The sun rises over the South African bush as scientists laden with backpacks climb a hillside. Jonah Choiniere and his team from Johannesburg's Witwatersrand University had tracked the reptile from another age for three years. The search brought them to a stretch of farmland in the central town of Rosendal, where they are surrounded by cattle and impalas.
Promises by Brazil´s far-right presidential candidate Jair Bolsonaro and his entourage bode badly for the future of the Amazon -- called the "lungs of the planet" -- if he wins, environmentalists warn. "If he's elected, that will be the beginning of the end for the Amazon," his leftist rival in Sunday´s run-off, Fernando Haddad, said last week. Bolsonaro has also several times evoked studies to build hydroelectric power stations in the Amazon, which implies the construction of massive dams that would greatly impact water courses and require communities to be moved.
A San Francisco judge on Monday upheld a jury verdict that found Monsanto liable for not warning a groundskeeper that its weed killer product Roundup might cause cancer, but slashed the damages award. Judge Suzanne Bolanos denied Monsanto's request for a new trial but cut the $289 million damages award to $78 million to comply with the law regarding how punitive damages awards must be calculated. Jurors in August unanimously found that Monsanto acted with "malice" and that its weed killers Roundup and the professional grade version RangerPro contributed "substantially" to Dewayne Johnson's terminal illness.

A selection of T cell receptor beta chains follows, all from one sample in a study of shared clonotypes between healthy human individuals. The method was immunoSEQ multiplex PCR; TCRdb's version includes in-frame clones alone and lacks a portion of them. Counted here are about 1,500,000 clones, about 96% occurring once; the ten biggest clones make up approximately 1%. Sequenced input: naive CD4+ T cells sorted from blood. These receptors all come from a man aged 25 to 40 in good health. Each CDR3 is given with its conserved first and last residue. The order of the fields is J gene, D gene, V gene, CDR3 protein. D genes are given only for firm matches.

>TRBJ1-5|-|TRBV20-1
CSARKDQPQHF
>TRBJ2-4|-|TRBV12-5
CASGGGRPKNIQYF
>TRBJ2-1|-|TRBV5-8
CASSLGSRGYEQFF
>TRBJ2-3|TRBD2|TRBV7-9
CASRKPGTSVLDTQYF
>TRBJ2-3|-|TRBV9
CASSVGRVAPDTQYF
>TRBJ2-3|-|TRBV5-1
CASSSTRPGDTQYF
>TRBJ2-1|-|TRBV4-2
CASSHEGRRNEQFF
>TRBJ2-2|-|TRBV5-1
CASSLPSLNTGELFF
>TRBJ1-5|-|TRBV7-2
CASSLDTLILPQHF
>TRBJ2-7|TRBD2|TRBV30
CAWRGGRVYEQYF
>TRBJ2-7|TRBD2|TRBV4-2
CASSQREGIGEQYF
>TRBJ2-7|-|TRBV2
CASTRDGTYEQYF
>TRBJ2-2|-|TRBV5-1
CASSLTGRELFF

SEATTLE (AP) — Young activists who are suing the U.S. government in a high-profile climate change lawsuit say the case poses important constitutional questions that should be fully evaluated at trial next week.
Once a rocket leaves the launch pad, all eyes turn skyward, but the technology that keeps launch sites working at their peak efficiency is pretty darn interesting in its own right. In a new video posted to YouTube, NASA shows off its insanely powerful water system that will keep things cool during the upcoming launches of the Boeing-built Space Launch System.
What you're seeing is roughly 450,000 gallons of water being pumped out in about a minute. It's called the Ignition Overpressure Protection and Sound Suppression system, and NASA uses it to keep the launch pad at a manageable temperature even as its being blasted by a rocket.
As NASA notes in the video's description, the test was performed at Launch Pad 39B at Kennedy Space Center. The water was pushed around 100 feet in the air before spilling back into a large trench where it travels back to holding ponds.
In this case, the water spewed upward because the rest of the hardware isn't fully connected yet. When the launcher is in place, the water will actually flow through a network of pipes and nozzles rather than spewing out like a geyser. Along with helping to dissipate the heat generated during the rocket firing, the water also helps absorb some of the intense noise that the rocket will generate.
NASA says that this latest test is yet another big step towards the eventual launch of the Space Launch System on its first major test, Exploration Mission-1, which is expected to take place sometime around mid-2020. That's still a long way off, but getting into space takes time, especially when a new launch vehicle is part of the deal.